It seems I’ve been asleep at the fashion wheel and recently woke in the land of bras. Last year, all the buzz was about underwear and going commando.
Now it’s all about bras. They are a multi-billion dollar industry and many of our underwear drawers are stuffed with them. Dare I say cluttered?
The bra, whose origin traces back to corsets, has in 2016 emerged as the year’s foundation star—filling social media walls, appearing in countless ad campaigns, and headlining internet articles.
The undergarments I’m talking about aren’t the stuff of my mother and grandmother, women who preferred utilitarian brassieres (neither used the shortened nickname bra) in nude or white. They wore wide bands and pointy cups and when either woman hugged me to her bosom, I prayed I didn’t end up impaled or lose an eye.
Thankfully for today’s huggers and hugged, modern bras are rounder, padded, and offered in more varieties than flavors of Baskin-Robbins.
That’s a lot of choice for us gals.
And yet many of us have missed important facts. According to a number of expert interviews, we rarely know our size, a proper fit, how to store the bras we own, how often to wear them, how frequently to clean them, and in what way they should be washed.
All these articles proved one thing—I was a classic bra ignoramus. I wore my bras too often, didn’t wash them nearly enough (cue the chorus of ew!), stored them jumbled in a drawer, and when I did wash them, I did it all wrong. I owned several lingerie bags and used them religiously for machine washing my bras on delicate. More than a few experts recommended hand washing bras. Not for me. Never. Going. To. Happen.
Paying attention to this year’s other big buzzword—decluttering—I confronted my bra-itude and the stuffed drawer that I’d nicknamed the heap. At the time, I owned twenty-three bras. I wore a total of seven at least once a month. During any given week, I mainly rotated through four bras in either nude or black, all which were comfortable under tee shirts, sweaters, and dresses.
Many of my extras were the undergarment equivalents of moldy jars of food in the back of the fridge with a 2001 expiration date. They were spandex-and-wire space robbers that included an ancient strapless bra that wouldn’t hold up a fly let alone a boob, a front-close bra with broken hooks, and a maternity bra with a nursing flap despite all my kids being adults.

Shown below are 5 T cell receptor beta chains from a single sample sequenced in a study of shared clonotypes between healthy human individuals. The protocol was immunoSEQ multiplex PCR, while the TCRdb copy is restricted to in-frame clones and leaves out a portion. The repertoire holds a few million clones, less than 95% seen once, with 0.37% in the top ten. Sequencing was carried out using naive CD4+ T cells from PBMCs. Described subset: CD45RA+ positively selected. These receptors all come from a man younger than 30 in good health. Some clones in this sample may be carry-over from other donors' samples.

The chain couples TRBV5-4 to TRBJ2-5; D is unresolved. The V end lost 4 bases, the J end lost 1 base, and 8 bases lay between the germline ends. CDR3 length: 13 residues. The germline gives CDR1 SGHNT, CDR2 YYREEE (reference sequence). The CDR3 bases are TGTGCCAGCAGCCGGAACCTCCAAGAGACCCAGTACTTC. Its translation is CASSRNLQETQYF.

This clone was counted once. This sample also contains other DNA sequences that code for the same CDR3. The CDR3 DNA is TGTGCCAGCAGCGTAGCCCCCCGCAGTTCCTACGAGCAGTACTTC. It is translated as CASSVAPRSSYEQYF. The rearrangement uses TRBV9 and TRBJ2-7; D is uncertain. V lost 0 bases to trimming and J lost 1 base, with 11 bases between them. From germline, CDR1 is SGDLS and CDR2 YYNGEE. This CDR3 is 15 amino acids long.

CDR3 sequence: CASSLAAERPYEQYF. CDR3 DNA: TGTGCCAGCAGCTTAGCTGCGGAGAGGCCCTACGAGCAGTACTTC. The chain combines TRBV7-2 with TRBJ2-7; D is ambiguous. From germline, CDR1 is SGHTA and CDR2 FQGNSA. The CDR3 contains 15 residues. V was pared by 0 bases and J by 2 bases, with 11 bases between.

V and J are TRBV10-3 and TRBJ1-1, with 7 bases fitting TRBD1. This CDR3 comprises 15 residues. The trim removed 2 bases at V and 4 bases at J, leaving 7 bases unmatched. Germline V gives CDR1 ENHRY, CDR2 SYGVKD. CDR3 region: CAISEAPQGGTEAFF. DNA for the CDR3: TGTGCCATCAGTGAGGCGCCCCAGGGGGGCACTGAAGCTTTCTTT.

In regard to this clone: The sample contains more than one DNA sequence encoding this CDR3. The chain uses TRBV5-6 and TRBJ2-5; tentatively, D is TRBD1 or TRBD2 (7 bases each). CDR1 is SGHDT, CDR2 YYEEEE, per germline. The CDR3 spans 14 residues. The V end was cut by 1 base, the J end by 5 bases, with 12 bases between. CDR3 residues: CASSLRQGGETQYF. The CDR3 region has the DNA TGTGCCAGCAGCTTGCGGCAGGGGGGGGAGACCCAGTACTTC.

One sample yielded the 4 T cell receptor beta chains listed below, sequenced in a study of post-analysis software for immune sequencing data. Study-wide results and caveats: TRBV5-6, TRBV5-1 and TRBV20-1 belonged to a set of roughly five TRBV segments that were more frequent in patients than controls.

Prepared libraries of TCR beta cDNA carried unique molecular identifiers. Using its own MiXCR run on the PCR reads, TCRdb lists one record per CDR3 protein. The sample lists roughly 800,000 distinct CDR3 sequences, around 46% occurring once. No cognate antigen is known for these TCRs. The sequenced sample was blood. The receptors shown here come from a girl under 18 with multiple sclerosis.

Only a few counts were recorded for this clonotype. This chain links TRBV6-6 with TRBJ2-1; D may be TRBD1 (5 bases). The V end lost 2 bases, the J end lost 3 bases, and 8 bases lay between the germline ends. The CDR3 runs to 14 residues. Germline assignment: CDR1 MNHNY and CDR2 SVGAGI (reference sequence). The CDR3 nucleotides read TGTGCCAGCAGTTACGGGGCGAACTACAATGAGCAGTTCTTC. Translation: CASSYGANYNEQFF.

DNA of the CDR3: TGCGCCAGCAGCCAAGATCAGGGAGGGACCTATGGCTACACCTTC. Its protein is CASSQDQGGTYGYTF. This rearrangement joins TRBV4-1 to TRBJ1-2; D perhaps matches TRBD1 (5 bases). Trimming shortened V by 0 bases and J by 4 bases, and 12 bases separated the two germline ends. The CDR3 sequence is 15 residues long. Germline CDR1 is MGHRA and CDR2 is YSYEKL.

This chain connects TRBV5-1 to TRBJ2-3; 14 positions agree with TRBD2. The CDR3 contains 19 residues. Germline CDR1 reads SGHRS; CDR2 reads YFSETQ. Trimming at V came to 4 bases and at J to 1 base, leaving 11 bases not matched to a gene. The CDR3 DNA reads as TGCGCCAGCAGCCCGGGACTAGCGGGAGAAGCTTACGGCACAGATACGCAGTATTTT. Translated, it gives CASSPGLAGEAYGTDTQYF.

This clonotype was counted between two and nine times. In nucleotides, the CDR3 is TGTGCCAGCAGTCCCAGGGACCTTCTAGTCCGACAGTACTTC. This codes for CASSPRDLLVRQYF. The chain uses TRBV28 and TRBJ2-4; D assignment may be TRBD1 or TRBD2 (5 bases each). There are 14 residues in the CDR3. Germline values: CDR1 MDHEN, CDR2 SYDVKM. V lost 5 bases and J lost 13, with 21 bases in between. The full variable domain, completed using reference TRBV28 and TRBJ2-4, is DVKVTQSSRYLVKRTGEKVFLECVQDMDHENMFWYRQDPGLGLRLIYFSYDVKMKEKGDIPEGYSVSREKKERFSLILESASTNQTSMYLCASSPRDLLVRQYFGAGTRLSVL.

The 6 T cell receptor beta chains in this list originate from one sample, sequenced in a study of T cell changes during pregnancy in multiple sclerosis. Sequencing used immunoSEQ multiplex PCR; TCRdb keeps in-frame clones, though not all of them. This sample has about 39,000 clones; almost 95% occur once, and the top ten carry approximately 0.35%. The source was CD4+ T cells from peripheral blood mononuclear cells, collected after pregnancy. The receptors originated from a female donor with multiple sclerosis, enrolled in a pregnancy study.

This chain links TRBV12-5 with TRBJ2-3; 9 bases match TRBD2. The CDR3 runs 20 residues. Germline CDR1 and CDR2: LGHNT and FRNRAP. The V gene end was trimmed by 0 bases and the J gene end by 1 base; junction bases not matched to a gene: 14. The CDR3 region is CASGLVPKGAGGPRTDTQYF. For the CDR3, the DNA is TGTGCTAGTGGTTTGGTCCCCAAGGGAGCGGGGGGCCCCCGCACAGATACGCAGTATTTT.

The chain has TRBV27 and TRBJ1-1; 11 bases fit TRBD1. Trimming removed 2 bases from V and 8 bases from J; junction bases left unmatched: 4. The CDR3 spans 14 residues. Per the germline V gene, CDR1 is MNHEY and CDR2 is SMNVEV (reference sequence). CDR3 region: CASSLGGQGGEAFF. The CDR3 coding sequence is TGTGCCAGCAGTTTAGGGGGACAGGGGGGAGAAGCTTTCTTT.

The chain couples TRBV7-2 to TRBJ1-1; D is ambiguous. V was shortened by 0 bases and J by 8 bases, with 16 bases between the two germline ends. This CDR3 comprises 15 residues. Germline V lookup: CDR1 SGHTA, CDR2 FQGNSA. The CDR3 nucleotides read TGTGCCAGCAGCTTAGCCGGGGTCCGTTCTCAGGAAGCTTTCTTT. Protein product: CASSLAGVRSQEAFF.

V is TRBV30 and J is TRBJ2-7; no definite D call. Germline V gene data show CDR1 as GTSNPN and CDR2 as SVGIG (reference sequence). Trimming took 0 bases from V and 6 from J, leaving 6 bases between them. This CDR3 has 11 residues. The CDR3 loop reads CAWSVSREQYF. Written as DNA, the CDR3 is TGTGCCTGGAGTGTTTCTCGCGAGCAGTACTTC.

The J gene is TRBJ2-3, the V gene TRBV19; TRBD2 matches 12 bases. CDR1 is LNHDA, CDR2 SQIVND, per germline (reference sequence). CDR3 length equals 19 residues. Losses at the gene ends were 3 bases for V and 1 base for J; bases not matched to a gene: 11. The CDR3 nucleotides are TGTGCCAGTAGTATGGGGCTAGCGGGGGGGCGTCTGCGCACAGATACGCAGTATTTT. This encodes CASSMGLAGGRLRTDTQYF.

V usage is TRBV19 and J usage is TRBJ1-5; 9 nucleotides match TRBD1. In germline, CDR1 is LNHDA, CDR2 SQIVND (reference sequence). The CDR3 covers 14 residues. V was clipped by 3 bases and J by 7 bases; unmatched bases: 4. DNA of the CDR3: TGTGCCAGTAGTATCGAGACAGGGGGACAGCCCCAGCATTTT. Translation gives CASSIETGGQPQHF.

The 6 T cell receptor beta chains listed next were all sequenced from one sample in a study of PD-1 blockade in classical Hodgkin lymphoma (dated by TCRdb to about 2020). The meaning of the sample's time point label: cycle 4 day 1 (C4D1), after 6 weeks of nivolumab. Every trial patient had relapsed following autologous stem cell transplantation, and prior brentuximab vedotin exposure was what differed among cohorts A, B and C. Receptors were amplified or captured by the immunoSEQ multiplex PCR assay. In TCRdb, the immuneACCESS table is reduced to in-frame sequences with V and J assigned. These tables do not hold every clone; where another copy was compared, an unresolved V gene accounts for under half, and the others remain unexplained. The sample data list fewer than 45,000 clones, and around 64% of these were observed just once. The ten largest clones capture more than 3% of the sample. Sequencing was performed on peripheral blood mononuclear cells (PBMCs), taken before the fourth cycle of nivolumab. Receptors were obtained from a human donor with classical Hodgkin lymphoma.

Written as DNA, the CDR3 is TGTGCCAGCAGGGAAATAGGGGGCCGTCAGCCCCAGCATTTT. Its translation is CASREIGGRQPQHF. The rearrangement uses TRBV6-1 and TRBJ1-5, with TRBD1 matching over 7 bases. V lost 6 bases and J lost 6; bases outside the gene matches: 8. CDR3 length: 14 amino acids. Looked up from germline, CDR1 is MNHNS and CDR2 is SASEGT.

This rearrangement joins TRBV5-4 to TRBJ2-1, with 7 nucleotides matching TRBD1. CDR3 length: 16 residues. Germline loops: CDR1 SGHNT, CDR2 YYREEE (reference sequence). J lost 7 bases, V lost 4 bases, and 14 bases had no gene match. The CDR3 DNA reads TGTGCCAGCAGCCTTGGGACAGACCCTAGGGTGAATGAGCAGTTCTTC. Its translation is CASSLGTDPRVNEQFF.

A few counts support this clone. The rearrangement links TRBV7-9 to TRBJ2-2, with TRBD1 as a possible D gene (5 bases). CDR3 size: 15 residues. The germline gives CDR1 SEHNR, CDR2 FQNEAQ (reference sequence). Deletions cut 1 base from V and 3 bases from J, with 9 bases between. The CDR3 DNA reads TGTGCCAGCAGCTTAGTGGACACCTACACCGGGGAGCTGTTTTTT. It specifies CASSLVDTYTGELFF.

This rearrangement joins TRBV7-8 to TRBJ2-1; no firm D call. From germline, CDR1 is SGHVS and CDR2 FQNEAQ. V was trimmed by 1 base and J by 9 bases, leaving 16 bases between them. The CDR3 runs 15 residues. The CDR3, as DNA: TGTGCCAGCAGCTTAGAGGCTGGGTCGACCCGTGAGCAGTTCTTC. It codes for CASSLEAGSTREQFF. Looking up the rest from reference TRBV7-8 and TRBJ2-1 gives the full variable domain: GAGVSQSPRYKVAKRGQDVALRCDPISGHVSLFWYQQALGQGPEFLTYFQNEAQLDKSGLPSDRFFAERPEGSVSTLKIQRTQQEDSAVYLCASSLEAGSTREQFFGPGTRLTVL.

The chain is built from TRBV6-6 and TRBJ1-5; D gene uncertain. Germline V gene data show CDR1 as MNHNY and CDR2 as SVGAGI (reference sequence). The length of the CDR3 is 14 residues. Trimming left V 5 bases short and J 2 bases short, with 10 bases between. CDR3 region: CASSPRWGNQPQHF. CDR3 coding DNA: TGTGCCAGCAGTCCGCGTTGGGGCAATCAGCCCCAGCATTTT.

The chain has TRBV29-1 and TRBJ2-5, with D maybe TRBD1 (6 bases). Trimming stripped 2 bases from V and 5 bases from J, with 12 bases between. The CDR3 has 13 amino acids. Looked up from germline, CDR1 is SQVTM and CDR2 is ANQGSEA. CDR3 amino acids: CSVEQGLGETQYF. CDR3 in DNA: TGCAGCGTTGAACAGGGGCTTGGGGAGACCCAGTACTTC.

After I purged and reorganized, I wondered was I alone in my keep-beyond-repair bra-itude?
For answers, I turned to my girlfriends. I asked twelve gal-pals aged 25-65+, and with varied lifestyles, about their bra-itude.
Nine of the women I queried hung onto their old bras just as I did, which left only three friends who tossed their bras as soon as they were worn out.
Why did some toss them out while others (like me) didn’t?
The tossers voiced an all-around no-nonsense attitude toward bras and life. One girlfriend told me she didn’t hang on to anything once it had spoiled. “Not relationships, not men, and certainly not bras.” A chorus of “You go, girl!” sang through my thoughts.
The nine women who clung to old bras did so for many reasons, including the expense and the hassle of shopping for them. Bras are the black sheep of the wardrobe family, tied for the title with bathing suits. Several friends viewed their bras with a wishful “someday” attitude akin to how we view an old pair of jeans, or a favorite, no-longer-fitting dress.
One bra-keeper confessed to purging a big bunch of bras at the end of a romance. “I got rid of them that one time because the bras reminded me of the guy,” she said, but then added, “I don’t miss the guy, but I really miss those bras.”
Another pal told me she hung on to a bright-colored lacy number on the off chance that her sex life turned steamier than ever before.
Yes, research can be informative, fun, and eye opening.
Today, I own thirteen bras, and though I still wear only four frequently, I make a point to work the others in during the month. None are stretched out or broken. And they all fit my body and neatly inside my drawer.
My biggest revelation was that when it came to a woman’s bra-itude—the fit always mattered. But size did not.